A celebration performed entirely with singing is commendable, provided that it has artistic and spiritual excellence; but it may be useful on occasion to apply the principle of “progressive solemnity.” There are practical reasons for this; there is also the fact that the various elements of liturgical celebration are not then treated indiscriminately, but each of them can be restored to its original meaning and genuine function. (GILOH, #273)

    and then put out by the Bishops:
    Music should be considered a normal and ordinary part of the Church’s liturgical life. However, the use of music in the Liturgy is always governed by the principle of progressive solemnity. (Sing to the Lord, #110)
  • PaxMelodious
    Posts: 349
    Why does it matter? Is a Solemn Mass really better (or worse!) than an Unsolemn Mass?
  • madorganist
    Posts: 740
    Is a Solemn Mass really better (or worse!) than an Unsolemn Mass?
    Indubitably. See Fr. Ripperger's article, "The Merit of a Mass" (attached). If it's not really better in any sense, then why not just do the bare minimum?
    image
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  • M. Jackson Osborn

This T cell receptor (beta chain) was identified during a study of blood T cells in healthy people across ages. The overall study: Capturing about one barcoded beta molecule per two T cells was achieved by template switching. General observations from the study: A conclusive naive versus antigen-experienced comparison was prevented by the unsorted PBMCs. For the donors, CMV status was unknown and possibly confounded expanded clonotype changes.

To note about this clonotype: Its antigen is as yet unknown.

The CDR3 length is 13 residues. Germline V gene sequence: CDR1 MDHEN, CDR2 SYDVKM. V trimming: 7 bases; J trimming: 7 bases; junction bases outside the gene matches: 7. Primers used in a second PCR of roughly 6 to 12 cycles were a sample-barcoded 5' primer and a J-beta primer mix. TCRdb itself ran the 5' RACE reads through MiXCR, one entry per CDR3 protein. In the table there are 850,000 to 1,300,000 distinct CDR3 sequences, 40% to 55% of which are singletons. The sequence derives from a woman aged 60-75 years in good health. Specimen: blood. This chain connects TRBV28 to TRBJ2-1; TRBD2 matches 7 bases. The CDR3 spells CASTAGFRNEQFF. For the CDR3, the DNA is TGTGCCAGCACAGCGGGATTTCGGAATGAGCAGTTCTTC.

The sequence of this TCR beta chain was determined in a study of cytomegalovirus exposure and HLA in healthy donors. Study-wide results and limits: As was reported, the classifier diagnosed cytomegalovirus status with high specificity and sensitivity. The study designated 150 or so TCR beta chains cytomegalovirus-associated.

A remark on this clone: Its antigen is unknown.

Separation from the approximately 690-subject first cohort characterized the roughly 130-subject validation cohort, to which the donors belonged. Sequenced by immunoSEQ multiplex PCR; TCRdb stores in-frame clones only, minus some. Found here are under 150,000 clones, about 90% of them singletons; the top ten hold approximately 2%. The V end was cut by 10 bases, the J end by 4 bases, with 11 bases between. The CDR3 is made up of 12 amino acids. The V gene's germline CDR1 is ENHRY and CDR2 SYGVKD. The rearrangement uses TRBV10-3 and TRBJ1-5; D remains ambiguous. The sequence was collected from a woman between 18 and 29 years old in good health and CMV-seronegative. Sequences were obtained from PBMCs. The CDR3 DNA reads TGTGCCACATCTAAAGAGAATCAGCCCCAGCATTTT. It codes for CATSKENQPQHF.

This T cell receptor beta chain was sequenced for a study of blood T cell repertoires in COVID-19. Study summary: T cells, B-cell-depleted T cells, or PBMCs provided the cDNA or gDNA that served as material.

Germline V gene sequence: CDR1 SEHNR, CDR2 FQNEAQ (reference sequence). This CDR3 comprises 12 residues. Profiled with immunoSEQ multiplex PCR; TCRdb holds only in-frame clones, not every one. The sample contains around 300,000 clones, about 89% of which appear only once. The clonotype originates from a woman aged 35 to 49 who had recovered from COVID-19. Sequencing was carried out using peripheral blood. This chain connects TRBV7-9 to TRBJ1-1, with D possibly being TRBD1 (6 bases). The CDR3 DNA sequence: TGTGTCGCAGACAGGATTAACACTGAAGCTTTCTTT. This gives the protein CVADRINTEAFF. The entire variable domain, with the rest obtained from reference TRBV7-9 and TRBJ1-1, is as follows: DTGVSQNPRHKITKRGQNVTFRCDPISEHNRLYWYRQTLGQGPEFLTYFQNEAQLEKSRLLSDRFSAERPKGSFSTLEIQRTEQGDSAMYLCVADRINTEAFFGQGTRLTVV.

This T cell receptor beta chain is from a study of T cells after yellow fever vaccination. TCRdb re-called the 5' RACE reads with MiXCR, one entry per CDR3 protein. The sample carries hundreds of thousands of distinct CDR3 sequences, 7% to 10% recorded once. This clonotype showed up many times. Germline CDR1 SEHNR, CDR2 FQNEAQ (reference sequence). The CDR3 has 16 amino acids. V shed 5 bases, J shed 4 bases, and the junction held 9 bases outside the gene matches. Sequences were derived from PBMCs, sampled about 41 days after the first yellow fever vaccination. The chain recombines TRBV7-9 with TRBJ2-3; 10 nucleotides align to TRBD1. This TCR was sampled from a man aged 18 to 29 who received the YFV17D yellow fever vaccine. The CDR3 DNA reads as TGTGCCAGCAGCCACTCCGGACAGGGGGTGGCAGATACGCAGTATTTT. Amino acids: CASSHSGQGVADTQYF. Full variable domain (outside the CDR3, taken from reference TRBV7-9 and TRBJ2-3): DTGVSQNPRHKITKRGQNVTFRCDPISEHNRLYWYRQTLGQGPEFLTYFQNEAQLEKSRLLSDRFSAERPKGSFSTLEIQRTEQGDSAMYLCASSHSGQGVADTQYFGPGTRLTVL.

Posts: 7,976
    It makes a lot of difference!
    Of course, 'God doesn't care whether it's a high mass or not' - at least so they say.
    And, of course, since he 'loves us just the same', it doesn't matter what I wear to mass'.
    There are so many insouciant 'it doesn't matters', aren't there?
    Essentially, nothing matters to God, so the least of our efforts are just as good as the most of them.

    However! What we do, how we dress, how we celebrate the mass (and on and on) had very well better matter to US. The church isn't there, solemnities are not observed, I wear something nice and not what I wear in the back yard, because it matters to us. God is pleased with how much He matters to us, how much his worship matters to us, and how the fuss we make over him matters to us. He needs none of these things, but we need to give them as bare tokens of our love of him - and of the effects of his grace

    Is it fitting that we should watch every P and Q in the presence of the president, the governor general, the bishop, or the queen, and make no fuss at all over God? It's not our acts, but the love and care that is behind them that matter.